Fitz’s American Grill & Bottling Works opened in 1993. According to the eatery’s official website, “To assure authenticity, the call went out for a vintage bottling line. Incredibly, a 1940’s bottling line was found in an old barn in Shawano, Wisconsin. It was refurbished and installed at the restaurant, where it is visible from every table on the main floor. Fully operational, the bottling line can turn out a bottle every second.”

Wes and I sat on the second floor and thus avoided being treated to non-stop bottling action and unflattering florescent lights during our meal.

To kick things off, Wes ordered a root beer served in an icy mug, while I ordered a cool bottle of cream soda ($2.19). My vocabulary isn’t Swarthmorean enough to describe the cream soda’s nuanced flavors, but I assure you that it was superior to everyday root beers like Mug and A&W. There’s definitely something spicy in the mix that gives the brew a smooth and mellow kick. The secret root beer formula was developed with the help of a flavor house in St. Louis and remains a closely guarded secret to this day.

The menu at Fitz’s features all-American favorites like pizzas, pastas, wraps, sandwiches and burgers. I ordered a bison burger—a lean bison patty grilled and topped with spring mix, a tomato slice and onions, and served with a side salad ($9.99).

The bison patty was as dry as a bone, while the grilled onions were raw and the spring mix was a wilted mess. I kept sipping my cream soda to moisten up the meat and help it down my esophagus.

The side salad served with my burger was substantial and uninspiring. Poorly made salads are why Americans have a tortured relationship with vegetables.

Wes went for a BBQ burger with Colby Jack cheese, BBQ sauce and onion tanglers ($8.19), which really satisfied his burger tooth. In retrospect, I probably should of gone for some fatty cow instead of the bony bison.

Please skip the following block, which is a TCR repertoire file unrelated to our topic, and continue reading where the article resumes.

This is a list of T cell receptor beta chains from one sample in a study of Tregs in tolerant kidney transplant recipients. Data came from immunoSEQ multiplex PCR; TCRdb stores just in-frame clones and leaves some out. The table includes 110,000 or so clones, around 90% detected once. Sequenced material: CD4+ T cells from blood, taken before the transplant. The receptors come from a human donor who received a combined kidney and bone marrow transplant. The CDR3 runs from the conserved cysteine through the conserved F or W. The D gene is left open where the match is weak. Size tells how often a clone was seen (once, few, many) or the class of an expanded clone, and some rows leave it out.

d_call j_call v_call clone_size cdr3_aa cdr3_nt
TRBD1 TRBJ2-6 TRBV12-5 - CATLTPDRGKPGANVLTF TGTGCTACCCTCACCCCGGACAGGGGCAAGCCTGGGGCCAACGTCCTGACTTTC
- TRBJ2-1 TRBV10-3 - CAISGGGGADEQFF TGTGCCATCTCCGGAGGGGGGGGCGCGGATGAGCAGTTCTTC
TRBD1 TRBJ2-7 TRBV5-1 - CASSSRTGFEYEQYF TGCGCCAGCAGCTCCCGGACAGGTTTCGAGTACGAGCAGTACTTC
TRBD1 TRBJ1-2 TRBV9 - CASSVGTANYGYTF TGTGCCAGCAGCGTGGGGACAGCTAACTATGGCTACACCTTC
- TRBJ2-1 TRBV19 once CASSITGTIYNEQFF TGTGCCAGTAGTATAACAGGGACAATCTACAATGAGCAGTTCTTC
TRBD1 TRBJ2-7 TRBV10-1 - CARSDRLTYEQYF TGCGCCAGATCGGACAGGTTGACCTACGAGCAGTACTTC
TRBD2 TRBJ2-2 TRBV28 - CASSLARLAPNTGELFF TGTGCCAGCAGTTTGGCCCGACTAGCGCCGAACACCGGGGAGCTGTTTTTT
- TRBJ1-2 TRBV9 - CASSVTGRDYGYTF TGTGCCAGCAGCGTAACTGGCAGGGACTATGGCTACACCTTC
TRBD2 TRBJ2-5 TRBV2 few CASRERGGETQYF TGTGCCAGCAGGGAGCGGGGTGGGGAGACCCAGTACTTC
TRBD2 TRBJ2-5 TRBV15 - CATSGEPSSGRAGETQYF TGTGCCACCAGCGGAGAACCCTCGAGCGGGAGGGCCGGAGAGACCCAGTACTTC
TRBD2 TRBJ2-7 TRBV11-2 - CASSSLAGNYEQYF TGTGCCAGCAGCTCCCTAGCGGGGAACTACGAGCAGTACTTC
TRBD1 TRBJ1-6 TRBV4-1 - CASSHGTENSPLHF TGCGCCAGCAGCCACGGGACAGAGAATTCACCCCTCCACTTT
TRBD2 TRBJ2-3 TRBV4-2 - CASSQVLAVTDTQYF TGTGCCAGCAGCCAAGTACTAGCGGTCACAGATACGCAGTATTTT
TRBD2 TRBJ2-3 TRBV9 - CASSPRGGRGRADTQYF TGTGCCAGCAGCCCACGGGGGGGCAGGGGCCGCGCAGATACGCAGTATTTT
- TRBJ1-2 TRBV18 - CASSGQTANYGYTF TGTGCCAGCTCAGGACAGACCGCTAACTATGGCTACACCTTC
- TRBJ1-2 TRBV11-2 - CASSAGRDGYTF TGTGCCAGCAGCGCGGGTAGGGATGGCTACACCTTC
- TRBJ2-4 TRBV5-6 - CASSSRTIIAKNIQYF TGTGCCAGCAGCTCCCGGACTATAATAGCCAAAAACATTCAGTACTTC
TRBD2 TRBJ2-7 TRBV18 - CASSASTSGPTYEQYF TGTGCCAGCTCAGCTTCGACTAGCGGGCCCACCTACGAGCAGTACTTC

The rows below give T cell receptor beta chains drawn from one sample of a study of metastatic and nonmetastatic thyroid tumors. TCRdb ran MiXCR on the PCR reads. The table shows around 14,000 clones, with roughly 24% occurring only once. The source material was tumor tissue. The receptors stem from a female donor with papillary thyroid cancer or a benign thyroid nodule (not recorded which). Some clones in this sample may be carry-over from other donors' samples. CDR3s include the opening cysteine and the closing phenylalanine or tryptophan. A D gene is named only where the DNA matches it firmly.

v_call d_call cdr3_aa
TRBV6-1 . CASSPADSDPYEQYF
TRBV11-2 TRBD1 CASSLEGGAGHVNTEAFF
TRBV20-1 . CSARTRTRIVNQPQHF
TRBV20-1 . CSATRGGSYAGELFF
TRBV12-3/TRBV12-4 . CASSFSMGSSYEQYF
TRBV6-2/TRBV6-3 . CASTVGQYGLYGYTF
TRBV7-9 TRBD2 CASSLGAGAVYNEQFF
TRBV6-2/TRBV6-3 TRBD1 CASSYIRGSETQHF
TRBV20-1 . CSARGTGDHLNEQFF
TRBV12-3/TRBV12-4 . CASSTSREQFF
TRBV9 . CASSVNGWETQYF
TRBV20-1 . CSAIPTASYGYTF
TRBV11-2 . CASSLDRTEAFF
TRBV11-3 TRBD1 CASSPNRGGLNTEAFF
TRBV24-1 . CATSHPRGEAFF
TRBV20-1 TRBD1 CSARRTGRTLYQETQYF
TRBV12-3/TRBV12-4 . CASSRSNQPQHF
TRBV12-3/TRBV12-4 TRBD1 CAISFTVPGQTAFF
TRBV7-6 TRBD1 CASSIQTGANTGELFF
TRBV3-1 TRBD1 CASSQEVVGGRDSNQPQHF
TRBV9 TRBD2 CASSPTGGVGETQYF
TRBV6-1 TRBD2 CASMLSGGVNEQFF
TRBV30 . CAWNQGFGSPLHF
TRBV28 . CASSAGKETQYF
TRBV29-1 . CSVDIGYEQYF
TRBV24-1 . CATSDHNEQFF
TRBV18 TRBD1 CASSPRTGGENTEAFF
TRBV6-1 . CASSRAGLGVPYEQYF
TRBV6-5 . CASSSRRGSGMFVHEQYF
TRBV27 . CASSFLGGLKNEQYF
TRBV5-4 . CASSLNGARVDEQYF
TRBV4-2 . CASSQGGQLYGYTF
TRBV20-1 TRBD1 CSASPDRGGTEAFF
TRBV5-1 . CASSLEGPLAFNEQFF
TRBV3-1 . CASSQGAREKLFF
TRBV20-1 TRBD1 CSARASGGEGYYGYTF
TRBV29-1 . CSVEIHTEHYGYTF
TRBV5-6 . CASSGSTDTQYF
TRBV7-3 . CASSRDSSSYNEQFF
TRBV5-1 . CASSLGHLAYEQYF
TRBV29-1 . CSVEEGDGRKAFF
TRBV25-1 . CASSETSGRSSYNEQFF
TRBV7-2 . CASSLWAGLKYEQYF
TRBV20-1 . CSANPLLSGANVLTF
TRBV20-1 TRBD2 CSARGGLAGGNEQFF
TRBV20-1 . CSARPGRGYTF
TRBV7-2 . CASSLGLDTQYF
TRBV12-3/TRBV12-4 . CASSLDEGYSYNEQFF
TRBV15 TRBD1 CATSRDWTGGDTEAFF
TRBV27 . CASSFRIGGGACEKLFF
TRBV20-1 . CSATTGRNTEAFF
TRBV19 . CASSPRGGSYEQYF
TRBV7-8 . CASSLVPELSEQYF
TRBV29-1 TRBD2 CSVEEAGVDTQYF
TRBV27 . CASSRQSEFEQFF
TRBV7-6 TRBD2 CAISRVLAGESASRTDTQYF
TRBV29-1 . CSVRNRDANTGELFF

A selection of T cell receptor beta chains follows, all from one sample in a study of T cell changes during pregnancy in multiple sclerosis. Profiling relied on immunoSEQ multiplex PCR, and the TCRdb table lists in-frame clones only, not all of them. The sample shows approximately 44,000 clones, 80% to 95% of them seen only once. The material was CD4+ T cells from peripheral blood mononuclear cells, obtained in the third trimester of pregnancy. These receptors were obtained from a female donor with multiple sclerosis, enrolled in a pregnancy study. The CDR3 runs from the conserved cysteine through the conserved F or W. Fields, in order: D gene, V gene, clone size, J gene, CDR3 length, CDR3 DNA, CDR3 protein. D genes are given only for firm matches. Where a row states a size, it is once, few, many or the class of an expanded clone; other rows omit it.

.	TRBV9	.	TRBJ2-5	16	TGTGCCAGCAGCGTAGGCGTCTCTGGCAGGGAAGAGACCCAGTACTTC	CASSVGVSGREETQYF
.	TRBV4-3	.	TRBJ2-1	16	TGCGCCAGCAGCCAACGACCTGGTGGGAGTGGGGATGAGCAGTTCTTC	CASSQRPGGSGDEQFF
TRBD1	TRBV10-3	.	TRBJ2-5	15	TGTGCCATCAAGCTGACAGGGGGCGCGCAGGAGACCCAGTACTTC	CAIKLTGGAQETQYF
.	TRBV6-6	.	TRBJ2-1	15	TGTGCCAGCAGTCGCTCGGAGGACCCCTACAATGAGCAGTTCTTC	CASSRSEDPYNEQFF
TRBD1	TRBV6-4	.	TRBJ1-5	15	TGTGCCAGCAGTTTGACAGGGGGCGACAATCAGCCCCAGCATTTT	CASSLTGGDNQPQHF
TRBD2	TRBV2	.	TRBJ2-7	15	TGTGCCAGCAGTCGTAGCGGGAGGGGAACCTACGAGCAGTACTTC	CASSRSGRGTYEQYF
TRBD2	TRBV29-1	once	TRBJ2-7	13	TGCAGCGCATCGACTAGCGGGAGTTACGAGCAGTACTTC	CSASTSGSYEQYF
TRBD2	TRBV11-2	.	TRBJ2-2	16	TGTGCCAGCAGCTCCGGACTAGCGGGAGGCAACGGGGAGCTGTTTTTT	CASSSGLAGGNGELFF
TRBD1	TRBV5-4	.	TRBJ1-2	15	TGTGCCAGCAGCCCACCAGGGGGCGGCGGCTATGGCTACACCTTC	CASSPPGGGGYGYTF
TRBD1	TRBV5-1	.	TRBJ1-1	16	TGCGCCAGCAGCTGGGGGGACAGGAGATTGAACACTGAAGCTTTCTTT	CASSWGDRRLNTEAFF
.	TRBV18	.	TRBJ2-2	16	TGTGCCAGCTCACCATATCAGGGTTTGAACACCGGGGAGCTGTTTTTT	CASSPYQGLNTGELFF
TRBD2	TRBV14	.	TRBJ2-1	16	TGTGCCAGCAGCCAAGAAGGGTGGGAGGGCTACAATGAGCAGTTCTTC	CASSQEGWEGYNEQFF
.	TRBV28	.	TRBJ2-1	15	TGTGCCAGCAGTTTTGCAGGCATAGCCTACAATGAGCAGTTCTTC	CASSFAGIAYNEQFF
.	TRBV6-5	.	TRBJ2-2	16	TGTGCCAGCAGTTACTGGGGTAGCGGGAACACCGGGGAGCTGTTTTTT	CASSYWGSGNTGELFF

We also shared an order of onion rings, the first of many during my stay in St. Louis. The freshly fried ringers were of the mass-produced-in-a-factory variety, which is to say that they were tasty and greasy, but not so special.

Come to Fitz’s for the house special root beer, cream soda, and ice cream floats, but don’t bother with the grub. It’s not worth the space.

Fitz’s American Grill & Bottling Works
6605 Delmar Blvd
St Louis, MO 63130
Phone: 314-726-9555

Fitz's on Urbanspoon

The Cupcakery – St. Louis

The transition from “trend” to “staple” is best illustrated by Uggs—a plush boot that’s easy on the feet and questionably easy on the eyes. Sometime during the fall of 2003, everyone and their mother, in cold climes and downright hot ones, started donning Ugg boots. Seemingly overnight, every gal from California to Maine was tucking her skinny jeans into a pair of chunky Uggs. Copycats emerged to compete with the Australian powerhouse, but the Ugg brand never lost its comfy edge. Six years later, Uggs are still as popular as ever—their unparalleled warmth and comfort have propelled them from uber-trendy footwear to wardrobe staples.

It’s unclear which direction the cupcake trend is headed, but I hope with all of my heart that cupcakes have Ugg-like staying power. While Los Angeles embraces Sprinkles and New York adores Magnolia, St. Louis has The Cupcakery. With its sparse and modern space, cute-as-can-be packaging, and toothachingly sweet creations, it is clear that The Cupcakery is applying the same successful formula as its East and West Coast counterparts.

During a short jaunt to St. Louis to visit my dear friend Wes, I found myself at The Cupcakery on more than one occasion. On our first visit, Wes picked out a Strawberries and Cream ($2.75) cupcake, while I indulged in a Gold Rush ($2.75). The skewed ratio of cake to frosting on the Gold Rush had me worried initially, but after one bite it was clear that the bakers here know what they’re doing. The classic yellow cake was moist and light, while the chocolate buttercream frosting was rich, thick, and sweet. A yellow cupcake with chocolate frosting is a benchmark for cupcakes in much the same way that the pizza Margherita is the benchmark for pizzas. The Cupcakery’s Gold Rush was phenomenal.

A couple of evenings later, Wes and I headed back to The Cupcakery for a post-dinner nightcap. This time around, Wes ordered a Confetti—vanilla buttercream with French vanilla cake, while I had a Raspberry Beret—raspberry buttercream with French vanilla cake with raspberry filling. The Raspberry Beret was so very sweet that my molars ached. I should’ve stuck with the tried and true Gold Rush.

What sets The Cupcakery apart from places like Magnolia and Sprinkles is their unapologetic use of trans-fats. You gotta love Midwestern sensibility.

The Cupcakery
28 Maryland Plaza
St Louis, MO 63108
Phone: 314-367-6111

Cupcakery: on Urbanspoon

Related Posts Plugin for WordPress, Blogger...